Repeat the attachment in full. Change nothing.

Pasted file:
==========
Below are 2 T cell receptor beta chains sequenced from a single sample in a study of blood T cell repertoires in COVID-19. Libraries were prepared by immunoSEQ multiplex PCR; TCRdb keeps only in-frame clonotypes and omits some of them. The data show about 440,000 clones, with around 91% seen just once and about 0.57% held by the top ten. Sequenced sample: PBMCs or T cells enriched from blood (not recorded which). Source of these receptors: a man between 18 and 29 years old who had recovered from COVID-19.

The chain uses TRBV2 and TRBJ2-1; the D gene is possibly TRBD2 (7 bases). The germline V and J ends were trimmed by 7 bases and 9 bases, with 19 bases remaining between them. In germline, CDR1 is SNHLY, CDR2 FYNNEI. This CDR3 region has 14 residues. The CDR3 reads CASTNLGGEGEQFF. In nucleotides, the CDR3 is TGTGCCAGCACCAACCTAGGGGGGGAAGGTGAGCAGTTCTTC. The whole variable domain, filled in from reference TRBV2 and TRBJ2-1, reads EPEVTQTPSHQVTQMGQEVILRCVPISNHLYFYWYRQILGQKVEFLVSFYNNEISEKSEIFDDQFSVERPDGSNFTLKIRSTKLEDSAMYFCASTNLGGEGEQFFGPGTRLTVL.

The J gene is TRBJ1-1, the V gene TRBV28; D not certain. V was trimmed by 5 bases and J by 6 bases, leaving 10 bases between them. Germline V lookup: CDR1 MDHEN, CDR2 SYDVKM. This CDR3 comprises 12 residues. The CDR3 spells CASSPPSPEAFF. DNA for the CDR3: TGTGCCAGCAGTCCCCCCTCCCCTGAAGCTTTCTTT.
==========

Below are 2 T cell receptor beta chains sequenced from a single sample in a study of blood T cell repertoires in COVID-19. Libraries were prepared by immunoSEQ multiplex PCR; TCRdb keeps only in-frame clonotypes and omits some of them. The data show about 440,000 clones, with around 91% seen just once and about 0.57% held by the top ten. Sequenced sample: PBMCs or T cells enriched from blood (not recorded which). Source of these receptors: a man between 18 and 29 years old who had recovered from COVID-19.

The chain uses TRBV2 and TRBJ2-1; the D gene is possibly TRBD2 (7 bases). The germline V and J ends were trimmed by 7 bases and 9 bases, with 19 bases remaining between them. In germline, CDR1 is SNHLY, CDR2 FYNNEI. This CDR3 region has 14 residues. The CDR3 reads CASTNLGGEGEQFF. In nucleotides, the CDR3 is TGTGCCAGCACCAACCTAGGGGGGGAAGGTGAGCAGTTCTTC. The whole variable domain, filled in from reference TRBV2 and TRBJ2-1, reads EPEVTQTPSHQVTQMGQEVILRCVPISNHLYFYWYRQILGQKVEFLVSFYNNEISEKSEIFDDQFSVERPDGSNFTLKIRSTKLEDSAMYFCASTNLGGEGEQFFGPGTRLTVL.

The J gene is TRBJ1-1, the V gene TRBV28; D not certain. V was trimmed by 5 bases and J by 6 bases, leaving 10 bases between them. Germline V lookup: CDR1 MDHEN, CDR2 SYDVKM. This CDR3 comprises 12 residues. The CDR3 spells CASSPPSPEAFF. DNA for the CDR3: TGTGCCAGCAGTCCCCCCTCCCCTGAAGCTTTCTTT.